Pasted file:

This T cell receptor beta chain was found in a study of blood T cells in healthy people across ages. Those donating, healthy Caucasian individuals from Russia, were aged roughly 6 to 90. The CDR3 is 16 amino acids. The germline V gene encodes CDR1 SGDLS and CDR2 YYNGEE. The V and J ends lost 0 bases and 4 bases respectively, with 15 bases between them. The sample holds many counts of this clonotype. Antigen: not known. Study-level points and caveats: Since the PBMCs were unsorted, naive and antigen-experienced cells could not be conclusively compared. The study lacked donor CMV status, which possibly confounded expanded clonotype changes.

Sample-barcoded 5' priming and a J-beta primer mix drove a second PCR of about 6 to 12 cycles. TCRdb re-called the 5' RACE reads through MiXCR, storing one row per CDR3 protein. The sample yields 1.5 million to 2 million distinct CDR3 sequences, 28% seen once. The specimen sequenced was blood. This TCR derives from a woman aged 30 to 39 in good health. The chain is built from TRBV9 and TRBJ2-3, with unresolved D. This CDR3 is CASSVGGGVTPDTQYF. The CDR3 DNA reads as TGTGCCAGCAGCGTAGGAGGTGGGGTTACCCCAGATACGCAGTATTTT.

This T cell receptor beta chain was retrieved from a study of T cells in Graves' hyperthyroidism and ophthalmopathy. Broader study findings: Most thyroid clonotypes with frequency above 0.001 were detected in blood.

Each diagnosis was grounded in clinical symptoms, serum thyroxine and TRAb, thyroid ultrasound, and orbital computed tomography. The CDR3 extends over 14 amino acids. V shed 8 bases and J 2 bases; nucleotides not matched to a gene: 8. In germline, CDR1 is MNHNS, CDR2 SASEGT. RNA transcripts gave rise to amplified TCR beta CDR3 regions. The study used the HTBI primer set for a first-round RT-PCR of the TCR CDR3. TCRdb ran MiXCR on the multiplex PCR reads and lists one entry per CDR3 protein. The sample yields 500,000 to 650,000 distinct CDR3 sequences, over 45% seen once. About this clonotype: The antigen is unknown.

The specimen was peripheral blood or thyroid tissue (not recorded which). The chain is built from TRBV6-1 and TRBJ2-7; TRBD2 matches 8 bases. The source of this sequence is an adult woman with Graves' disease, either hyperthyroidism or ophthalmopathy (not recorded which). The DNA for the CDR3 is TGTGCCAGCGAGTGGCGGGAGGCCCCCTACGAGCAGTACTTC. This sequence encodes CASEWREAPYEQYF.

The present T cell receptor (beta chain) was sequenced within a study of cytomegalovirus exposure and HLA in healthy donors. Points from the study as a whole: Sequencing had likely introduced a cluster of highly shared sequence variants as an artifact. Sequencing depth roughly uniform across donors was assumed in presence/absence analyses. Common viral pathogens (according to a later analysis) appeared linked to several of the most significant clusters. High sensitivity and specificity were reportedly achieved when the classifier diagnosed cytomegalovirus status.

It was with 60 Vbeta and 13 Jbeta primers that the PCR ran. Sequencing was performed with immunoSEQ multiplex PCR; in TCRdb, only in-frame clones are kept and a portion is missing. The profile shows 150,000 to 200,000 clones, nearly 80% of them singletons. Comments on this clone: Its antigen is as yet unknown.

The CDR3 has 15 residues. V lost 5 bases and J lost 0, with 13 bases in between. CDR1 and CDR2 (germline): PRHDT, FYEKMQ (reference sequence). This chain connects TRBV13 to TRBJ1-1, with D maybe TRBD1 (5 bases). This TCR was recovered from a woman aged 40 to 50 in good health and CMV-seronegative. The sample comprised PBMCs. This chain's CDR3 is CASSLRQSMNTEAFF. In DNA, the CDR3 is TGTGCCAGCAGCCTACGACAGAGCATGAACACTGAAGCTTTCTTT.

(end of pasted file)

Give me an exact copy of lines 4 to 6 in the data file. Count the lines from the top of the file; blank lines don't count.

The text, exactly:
Each diagnosis was grounded in clinical symptoms, serum thyroxine and TRAb, thyroid ultrasound, and orbital computed tomography. The CDR3 extends over 14 amino acids. V shed 8 bases and J 2 bases; nucleotides not matched to a gene: 8. In germline, CDR1 is MNHNS, CDR2 SASEGT. RNA transcripts gave rise to amplified TCR beta CDR3 regions. The study used the HTBI primer set for a first-round RT-PCR of the TCR CDR3. TCRdb ran MiXCR on the multiplex PCR reads and lists one entry per CDR3 protein. The sample yields 500,000 to 650,000 distinct CDR3 sequences, over 45% seen once. About this clonotype: The antigen is unknown.

The specimen was peripheral blood or thyroid tissue (not recorded which). The chain is built from TRBV6-1 and TRBJ2-7; TRBD2 matches 8 bases. The source of this sequence is an adult woman with Graves' disease, either hyperthyroidism or ophthalmopathy (not recorded which). The DNA for the CDR3 is TGTGCCAGCGAGTGGCGGGAGGCCCCCTACGAGCAGTACTTC. This sequence encodes CASEWREAPYEQYF.

The present T cell receptor (beta chain) was sequenced within a study of cytomegalovirus exposure and HLA in healthy donors. Points from the study as a whole: Sequencing had likely introduced a cluster of highly shared sequence variants as an artifact. Sequencing depth roughly uniform across donors was assumed in presence/absence analyses. Common viral pathogens (according to a later analysis) appeared linked to several of the most significant clusters. High sensitivity and specificity were reportedly achieved when the classifier diagnosed cytomegalovirus status.